Unfortunately, unless you are just talking moist surfaces with no free water infiltration which could be negative side sealed for $1500-3000 range typically, for an exterior sealing job you are typically looking at $7-25,000 range depending on house size and how much water there is coming into the excavation, and soil type. Another reason for an initial engineer's inspection - to help scope out your exact condition, and assess the alternatives that might work for you. Attention to the source of the water is critical here, because if you do not have a high water table situation, then roof runoff and surface drainage correction might totally eliiminate the need for positive side treatment, and allow you to go with interior surfacingonly, though I would still doubt you could safety put in interior walls without moisture issues.
I have a feeling you are not going to like the alternatives that are likely to be presented. I can see, based on my experience with several cases like this on 200 year old commercial and public buildings on the east coast, either a full exterior sprayed concrete surfacing plus sealant and drain for $15,000 plus, or localized injection from inside of silane or silica based sealants where the leaks are for maybe $3-5,000, and then leaving the interior surface exposed to allow continuous evaporation of water vapor getting through the wall, with basement dehumidification as necessary.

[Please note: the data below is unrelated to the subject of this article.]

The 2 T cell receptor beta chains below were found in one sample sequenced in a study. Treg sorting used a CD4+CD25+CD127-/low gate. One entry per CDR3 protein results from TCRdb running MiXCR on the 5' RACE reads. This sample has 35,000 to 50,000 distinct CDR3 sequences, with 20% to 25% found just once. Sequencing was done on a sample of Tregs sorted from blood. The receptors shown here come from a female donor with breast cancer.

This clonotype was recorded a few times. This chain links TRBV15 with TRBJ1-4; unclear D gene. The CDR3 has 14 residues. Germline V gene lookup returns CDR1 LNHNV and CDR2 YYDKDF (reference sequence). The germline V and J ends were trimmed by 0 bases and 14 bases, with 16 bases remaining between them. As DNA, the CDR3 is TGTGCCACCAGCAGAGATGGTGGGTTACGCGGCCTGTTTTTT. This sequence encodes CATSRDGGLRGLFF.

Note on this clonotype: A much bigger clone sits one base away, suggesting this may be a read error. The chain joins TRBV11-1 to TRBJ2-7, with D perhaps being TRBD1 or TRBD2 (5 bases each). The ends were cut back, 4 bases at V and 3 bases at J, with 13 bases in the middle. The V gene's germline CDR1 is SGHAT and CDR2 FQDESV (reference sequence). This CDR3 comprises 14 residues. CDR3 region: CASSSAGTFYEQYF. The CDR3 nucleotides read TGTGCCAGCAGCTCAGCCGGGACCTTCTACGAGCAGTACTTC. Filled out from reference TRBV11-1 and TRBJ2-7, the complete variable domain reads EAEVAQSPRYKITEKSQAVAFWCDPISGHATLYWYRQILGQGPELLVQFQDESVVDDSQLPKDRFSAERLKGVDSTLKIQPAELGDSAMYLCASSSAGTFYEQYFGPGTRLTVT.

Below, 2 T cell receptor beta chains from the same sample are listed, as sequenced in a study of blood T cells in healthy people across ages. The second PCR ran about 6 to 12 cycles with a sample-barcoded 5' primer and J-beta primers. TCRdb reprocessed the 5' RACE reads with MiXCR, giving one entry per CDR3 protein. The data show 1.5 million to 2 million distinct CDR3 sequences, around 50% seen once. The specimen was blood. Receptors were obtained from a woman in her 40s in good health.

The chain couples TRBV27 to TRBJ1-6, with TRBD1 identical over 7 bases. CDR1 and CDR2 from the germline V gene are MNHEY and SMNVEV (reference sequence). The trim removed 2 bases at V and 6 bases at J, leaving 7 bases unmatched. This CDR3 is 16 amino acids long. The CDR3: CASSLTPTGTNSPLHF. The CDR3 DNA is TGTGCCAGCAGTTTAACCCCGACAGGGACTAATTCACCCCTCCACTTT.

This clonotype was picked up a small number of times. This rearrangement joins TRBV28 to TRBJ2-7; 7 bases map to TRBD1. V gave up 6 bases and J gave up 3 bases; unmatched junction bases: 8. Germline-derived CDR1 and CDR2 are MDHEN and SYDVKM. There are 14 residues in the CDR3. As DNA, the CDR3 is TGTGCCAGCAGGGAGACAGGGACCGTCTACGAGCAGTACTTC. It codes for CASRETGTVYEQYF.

One VERY IMPORTANT NOTE - if you are talking a dry laid rubble stone foundation rather than a fully mortared wall, then stability during excavation beomces very important, and a deliberate inspection (with test pit to full depth) by a civil/structural engineer, for about $800-1000 probably (the same inspection and test pit I talked about before), should be done, and procedures established for how much wall can be excavated at one time without compromising stability. This is VERY critical - a lot of people have tried repairing dry stack rubble walls under old homes and ended up with partial structural collapses because the wall basically fell apart. Ditto is mortared but the mortar is badly degraded so it does not really hold all the stones in place, making it essentially stacked stone.
FYI - google this search term - This Old House rubble wall repair - and you will find several videos and articles and blogs on rubble wall repair and insulating and waterproofing, including one very good video at This Old House on the difficulties of working with rubble wall on a repair job.